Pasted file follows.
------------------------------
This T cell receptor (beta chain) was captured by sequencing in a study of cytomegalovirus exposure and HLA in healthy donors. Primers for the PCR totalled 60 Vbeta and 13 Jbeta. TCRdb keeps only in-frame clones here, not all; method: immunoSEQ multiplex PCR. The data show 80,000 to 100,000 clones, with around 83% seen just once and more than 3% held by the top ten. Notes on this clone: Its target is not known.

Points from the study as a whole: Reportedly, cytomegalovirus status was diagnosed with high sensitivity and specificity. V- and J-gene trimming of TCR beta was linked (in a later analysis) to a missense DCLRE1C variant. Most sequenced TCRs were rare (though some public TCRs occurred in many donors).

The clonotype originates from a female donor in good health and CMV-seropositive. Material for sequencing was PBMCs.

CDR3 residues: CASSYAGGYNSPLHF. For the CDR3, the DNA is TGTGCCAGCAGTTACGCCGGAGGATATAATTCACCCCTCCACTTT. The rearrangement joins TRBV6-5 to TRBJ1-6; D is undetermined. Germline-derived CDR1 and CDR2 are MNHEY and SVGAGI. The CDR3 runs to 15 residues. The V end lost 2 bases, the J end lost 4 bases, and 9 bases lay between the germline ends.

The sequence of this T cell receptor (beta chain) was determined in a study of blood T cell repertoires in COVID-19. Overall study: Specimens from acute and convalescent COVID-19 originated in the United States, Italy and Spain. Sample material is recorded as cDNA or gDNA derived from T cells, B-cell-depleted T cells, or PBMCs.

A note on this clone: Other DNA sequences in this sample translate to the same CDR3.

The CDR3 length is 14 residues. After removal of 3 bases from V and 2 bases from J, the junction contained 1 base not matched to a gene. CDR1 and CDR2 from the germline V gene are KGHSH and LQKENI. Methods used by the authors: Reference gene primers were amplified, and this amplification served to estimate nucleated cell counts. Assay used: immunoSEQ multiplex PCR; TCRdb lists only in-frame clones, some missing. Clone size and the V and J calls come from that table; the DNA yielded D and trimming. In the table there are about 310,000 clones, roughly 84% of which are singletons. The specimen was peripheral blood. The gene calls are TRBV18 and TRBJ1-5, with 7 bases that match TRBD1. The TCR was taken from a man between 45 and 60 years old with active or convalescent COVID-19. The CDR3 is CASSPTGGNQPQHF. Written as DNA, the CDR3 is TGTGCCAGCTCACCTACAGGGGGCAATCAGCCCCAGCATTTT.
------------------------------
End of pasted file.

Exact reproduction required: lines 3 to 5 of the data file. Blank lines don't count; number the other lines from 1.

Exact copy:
The clonotype originates from a female donor in good health and CMV-seropositive. Material for sequencing was PBMCs.

CDR3 residues: CASSYAGGYNSPLHF. For the CDR3, the DNA is TGTGCCAGCAGTTACGCCGGAGGATATAATTCACCCCTCCACTTT. The rearrangement joins TRBV6-5 to TRBJ1-6; D is undetermined. Germline-derived CDR1 and CDR2 are MNHEY and SVGAGI. The CDR3 runs to 15 residues. The V end lost 2 bases, the J end lost 4 bases, and 9 bases lay between the germline ends.

The sequence of this T cell receptor (beta chain) was determined in a study of blood T cell repertoires in COVID-19. Overall study: Specimens from acute and convalescent COVID-19 originated in the United States, Italy and Spain. Sample material is recorded as cDNA or gDNA derived from T cells, B-cell-depleted T cells, or PBMCs.